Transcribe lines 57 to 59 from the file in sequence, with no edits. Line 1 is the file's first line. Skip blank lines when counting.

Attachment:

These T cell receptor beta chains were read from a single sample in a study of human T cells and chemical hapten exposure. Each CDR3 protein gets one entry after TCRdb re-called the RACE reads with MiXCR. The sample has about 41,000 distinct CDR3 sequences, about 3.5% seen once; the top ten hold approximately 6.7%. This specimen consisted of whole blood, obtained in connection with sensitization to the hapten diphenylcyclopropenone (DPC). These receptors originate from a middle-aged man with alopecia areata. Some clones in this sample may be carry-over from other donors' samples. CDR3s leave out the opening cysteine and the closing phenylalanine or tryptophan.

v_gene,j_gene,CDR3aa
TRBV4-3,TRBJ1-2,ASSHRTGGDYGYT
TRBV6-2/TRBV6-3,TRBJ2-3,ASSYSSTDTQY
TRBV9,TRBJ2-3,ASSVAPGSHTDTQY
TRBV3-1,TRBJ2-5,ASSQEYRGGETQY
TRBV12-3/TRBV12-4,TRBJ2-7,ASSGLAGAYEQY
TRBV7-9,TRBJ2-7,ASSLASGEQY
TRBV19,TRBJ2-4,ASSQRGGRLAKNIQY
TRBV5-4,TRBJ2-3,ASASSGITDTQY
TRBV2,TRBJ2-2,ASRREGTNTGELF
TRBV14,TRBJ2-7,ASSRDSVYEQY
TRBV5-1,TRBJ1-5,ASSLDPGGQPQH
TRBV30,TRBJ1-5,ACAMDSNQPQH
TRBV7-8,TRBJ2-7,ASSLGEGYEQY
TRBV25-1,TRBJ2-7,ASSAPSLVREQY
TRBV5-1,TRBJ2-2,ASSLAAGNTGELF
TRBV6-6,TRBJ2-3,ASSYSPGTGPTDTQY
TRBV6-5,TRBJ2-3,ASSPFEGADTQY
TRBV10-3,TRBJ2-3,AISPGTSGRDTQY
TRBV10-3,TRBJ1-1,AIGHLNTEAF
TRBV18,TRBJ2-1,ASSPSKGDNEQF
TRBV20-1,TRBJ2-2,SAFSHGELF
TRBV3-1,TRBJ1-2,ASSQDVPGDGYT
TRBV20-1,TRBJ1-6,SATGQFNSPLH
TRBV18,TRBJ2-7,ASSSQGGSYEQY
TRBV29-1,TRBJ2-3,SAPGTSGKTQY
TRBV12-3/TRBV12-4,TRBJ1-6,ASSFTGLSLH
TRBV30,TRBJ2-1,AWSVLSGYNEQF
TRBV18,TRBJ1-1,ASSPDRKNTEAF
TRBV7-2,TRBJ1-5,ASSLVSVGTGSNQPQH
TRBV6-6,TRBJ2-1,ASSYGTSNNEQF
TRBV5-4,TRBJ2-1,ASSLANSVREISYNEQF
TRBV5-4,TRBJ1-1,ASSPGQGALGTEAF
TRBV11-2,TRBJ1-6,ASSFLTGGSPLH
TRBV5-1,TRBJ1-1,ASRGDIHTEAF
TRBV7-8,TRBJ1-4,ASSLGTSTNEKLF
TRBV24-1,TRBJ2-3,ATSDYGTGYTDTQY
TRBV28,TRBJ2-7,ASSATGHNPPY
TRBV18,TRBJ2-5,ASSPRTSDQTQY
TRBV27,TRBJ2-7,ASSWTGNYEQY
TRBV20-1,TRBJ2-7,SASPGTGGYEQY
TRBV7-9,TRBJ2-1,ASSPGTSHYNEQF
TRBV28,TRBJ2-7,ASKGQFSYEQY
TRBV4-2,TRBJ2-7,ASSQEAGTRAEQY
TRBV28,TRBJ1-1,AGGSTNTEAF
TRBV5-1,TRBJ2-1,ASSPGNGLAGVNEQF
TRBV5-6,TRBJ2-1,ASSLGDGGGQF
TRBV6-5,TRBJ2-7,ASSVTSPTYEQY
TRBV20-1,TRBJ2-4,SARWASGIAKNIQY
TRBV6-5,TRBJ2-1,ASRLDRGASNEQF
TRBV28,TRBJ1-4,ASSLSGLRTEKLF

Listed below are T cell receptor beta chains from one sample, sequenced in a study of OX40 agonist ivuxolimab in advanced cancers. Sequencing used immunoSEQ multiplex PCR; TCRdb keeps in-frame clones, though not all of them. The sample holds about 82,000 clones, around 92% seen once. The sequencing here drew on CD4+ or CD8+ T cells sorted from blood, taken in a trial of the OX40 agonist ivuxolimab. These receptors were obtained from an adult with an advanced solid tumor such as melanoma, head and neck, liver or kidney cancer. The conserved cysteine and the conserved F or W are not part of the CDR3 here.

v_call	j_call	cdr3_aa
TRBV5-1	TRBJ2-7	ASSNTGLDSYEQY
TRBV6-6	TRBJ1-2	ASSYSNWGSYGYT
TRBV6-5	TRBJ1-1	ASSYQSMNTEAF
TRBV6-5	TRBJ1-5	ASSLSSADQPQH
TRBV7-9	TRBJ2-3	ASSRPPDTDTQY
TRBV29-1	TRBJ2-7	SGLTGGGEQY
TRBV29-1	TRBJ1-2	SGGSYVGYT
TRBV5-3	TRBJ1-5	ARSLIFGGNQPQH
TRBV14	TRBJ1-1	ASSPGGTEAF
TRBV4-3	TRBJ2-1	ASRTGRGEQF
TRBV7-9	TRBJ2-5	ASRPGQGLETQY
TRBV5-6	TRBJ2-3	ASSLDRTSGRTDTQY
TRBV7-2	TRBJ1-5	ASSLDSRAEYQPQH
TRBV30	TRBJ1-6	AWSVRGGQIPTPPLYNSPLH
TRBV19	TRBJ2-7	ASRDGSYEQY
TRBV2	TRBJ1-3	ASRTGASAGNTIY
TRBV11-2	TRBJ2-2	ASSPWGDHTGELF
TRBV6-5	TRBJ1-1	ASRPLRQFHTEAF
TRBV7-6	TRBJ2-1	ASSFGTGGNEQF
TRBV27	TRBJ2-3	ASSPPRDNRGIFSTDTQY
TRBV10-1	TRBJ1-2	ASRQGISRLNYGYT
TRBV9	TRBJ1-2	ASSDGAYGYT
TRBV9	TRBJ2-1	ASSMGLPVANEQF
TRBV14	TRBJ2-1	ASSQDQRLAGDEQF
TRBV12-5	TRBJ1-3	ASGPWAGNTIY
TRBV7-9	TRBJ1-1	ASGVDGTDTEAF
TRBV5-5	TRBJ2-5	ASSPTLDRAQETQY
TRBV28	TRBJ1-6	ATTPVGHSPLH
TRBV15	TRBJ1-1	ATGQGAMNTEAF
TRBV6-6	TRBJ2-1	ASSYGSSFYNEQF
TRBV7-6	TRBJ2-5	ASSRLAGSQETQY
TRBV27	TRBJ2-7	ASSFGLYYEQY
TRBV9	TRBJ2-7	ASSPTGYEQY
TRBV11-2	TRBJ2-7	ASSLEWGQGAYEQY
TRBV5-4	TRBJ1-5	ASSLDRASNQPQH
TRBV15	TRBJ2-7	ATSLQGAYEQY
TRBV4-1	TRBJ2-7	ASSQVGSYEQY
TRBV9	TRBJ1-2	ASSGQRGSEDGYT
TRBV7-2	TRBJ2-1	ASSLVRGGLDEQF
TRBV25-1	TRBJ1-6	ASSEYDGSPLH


TRBV6-5	TRBJ1-1	ASSYQSMNTEAF
TRBV6-5	TRBJ1-5	ASSLSSADQPQH
TRBV7-9	TRBJ2-3	ASSRPPDTDTQY